How We Lose Sight of the Profound Beauty of Life

December 11, 2017 Updated: December 11, 2017

There are moments when we are able to soak in the incredible beauty of life—the preciousness of it, and the awe-inspiring power of the world around us. It’s breathtaking, gorgeous, and deeply moving.

But most of the time, we forget.

We tend to move through our days in a daze, going through the motions and jumping from one task to another, one distraction to another. It’s like we’re in a dream. So how do we lose sight of what’s right in front of us?

It’s simple: We become acclimatized to our lives. Our world becomes our “normal,” the background noise that we tune out.

When we see things—sunlight, trees, beautiful faces—we start to think we know them already. They’re average, even boring. Nothing to be noted.

We take for granted things that are truly magical: flying in a plane, the miracle of electricity, the unlimited knowledge available on the internet, and the loved ones in our life.

We get accustomed to things being a certain way. And this process of becoming acclimatized is normal. We all do it. As toddlers, we found wonder and delight in everyday things—have you ever seen a child chase after a bubble or butterfly, or laugh in delight at a bouncing ball? But then we get used to it, and ignore it.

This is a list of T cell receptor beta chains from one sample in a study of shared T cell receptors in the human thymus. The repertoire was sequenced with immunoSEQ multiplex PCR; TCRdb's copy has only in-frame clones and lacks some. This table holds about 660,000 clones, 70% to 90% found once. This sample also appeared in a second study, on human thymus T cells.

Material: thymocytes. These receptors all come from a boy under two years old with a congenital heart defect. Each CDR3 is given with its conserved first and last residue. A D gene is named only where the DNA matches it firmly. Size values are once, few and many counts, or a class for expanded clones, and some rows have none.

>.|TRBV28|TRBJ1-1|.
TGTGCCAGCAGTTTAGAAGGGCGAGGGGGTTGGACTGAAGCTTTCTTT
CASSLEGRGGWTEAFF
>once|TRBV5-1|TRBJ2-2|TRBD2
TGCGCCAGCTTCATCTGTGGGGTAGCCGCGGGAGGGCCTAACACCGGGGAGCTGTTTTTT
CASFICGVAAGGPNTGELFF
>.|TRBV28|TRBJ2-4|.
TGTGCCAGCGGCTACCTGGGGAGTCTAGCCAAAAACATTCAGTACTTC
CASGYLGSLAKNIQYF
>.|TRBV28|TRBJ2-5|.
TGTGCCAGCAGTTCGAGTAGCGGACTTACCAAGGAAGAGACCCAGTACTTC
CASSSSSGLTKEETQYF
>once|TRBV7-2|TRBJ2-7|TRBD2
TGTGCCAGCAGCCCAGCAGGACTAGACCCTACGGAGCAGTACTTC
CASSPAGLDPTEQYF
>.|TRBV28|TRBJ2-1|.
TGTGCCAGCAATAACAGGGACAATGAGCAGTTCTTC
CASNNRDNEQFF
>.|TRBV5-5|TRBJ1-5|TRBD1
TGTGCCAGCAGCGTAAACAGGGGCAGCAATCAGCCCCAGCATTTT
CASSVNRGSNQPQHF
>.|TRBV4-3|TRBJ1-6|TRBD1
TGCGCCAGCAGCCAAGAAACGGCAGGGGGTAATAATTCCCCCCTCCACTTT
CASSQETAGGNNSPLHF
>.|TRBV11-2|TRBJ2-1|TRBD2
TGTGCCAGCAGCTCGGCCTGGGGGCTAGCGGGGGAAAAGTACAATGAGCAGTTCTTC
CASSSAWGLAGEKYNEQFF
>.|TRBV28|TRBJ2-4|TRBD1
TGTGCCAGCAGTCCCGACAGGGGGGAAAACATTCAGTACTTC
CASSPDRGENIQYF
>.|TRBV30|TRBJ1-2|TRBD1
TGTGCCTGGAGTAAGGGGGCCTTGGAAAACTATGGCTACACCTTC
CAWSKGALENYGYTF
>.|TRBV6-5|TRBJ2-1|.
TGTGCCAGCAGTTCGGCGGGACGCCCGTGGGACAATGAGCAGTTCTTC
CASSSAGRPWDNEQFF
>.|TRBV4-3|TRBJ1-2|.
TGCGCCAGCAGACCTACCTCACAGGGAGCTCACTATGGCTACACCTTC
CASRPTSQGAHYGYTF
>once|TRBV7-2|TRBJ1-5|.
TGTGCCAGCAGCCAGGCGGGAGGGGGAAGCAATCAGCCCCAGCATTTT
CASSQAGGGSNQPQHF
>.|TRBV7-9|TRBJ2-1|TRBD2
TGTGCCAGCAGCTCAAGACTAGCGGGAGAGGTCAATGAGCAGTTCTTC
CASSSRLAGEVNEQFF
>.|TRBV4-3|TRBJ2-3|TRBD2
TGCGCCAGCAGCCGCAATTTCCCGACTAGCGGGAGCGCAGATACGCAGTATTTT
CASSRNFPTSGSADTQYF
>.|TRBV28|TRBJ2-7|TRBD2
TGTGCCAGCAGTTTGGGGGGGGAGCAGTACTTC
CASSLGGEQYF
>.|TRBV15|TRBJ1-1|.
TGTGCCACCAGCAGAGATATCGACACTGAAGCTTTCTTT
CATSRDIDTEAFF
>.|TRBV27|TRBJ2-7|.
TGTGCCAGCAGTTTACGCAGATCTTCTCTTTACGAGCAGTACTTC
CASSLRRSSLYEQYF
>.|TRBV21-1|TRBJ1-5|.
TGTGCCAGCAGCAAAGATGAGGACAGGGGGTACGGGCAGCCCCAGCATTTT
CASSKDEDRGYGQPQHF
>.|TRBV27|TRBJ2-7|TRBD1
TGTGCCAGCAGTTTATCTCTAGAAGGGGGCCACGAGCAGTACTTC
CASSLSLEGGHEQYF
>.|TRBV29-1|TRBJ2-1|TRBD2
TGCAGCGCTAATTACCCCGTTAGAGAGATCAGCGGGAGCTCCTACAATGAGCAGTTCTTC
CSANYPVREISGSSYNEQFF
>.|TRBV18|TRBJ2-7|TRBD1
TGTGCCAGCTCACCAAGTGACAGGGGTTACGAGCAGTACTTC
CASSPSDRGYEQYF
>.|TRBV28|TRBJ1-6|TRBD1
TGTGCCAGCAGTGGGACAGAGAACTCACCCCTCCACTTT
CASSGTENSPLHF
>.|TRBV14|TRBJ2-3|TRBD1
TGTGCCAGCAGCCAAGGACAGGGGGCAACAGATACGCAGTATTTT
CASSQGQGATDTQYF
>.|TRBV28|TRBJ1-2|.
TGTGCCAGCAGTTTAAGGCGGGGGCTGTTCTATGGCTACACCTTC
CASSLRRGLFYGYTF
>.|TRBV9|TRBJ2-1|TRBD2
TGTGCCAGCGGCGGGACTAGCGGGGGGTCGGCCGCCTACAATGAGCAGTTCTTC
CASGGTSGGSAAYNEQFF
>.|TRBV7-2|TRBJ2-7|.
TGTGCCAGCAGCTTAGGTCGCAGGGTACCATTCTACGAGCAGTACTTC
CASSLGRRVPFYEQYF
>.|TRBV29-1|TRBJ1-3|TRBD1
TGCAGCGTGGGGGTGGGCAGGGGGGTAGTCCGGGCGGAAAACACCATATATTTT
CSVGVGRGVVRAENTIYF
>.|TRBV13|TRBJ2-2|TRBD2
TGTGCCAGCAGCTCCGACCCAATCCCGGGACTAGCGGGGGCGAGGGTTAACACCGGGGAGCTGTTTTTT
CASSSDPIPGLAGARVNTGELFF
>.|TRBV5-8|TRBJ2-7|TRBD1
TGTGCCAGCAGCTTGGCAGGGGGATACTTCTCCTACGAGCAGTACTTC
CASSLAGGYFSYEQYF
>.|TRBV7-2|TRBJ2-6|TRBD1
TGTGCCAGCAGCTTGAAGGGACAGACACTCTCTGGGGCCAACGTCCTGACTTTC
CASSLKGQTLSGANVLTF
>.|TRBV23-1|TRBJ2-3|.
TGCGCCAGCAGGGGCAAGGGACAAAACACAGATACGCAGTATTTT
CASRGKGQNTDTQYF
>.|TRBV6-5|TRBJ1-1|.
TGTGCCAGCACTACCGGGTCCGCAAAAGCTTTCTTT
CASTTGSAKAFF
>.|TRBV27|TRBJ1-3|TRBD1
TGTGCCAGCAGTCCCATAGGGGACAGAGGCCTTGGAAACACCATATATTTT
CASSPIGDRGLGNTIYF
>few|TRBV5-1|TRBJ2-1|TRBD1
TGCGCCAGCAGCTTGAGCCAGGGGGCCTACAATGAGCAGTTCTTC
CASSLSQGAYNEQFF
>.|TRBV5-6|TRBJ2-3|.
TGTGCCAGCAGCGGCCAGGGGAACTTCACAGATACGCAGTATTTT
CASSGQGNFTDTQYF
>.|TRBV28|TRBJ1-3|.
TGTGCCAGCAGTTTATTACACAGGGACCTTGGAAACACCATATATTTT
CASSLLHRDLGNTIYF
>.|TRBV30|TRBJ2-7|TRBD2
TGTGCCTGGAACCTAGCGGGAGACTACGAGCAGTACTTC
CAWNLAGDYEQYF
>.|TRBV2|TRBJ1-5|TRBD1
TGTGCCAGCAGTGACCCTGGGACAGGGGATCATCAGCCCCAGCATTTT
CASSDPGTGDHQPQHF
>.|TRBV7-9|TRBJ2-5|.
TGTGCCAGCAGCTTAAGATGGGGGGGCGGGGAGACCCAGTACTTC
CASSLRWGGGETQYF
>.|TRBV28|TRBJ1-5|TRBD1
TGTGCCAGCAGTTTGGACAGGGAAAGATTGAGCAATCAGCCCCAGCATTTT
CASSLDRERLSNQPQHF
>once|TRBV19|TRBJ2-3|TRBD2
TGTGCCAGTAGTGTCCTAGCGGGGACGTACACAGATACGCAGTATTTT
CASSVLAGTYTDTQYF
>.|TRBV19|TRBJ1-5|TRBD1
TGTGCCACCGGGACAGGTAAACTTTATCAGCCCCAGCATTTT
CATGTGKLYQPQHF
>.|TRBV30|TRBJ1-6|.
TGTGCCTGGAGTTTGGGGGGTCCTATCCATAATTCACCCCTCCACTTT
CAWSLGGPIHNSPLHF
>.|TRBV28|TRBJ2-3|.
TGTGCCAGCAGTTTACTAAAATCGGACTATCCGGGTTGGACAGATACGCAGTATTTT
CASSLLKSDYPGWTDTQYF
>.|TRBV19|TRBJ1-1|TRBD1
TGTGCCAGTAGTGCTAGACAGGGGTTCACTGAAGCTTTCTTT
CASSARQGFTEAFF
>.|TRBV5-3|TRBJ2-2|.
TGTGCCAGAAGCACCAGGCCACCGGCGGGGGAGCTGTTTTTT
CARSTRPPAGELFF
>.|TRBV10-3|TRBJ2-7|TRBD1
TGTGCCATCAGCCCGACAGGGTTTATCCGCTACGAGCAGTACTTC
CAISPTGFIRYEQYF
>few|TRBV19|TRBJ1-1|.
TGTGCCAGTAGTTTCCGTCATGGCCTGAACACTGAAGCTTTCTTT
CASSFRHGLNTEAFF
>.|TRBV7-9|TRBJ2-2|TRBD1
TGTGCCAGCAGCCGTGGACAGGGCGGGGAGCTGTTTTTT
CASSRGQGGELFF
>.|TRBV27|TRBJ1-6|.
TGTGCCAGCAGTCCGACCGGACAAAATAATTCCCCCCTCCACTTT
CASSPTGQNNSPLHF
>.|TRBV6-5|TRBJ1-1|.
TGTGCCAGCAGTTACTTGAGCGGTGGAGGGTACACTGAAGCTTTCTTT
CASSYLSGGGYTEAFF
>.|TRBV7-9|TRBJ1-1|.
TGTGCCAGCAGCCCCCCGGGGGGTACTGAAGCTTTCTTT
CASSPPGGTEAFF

I’m not criticizing anyone here—we all do it, and it’s natural. But it’s good to know when we’re taking our world for granted. And then we can take actions to reverse it.

Here’s how:

  • Develop a practice of looking around with childlike eyes, seeing everything afresh, as if you’ve never seen it before. See the wonder in the everyday.
  • Several times a day, find small things that you’re grateful to have in your life: a beautiful painting, a podcast, a window that gives you a great view.
  • Try to look at one person a day as if they were the most beautiful being on earth. Practice looking into their soul and trying to understand the depths of their being—as if they have a gift to offer the world and your gift is to witness it; as if they have a tender heart that wants to be loved, and pain worthy of your compassion.

Open your heart to the world around you, and behold its magnificent nature. We have been given the gift of being alive and witnessing this world. Let’s not forget it.

Leo Babauta is the author of six books and the writer of “Zen Habits,” a blog with more than 2 million subscribers. Visit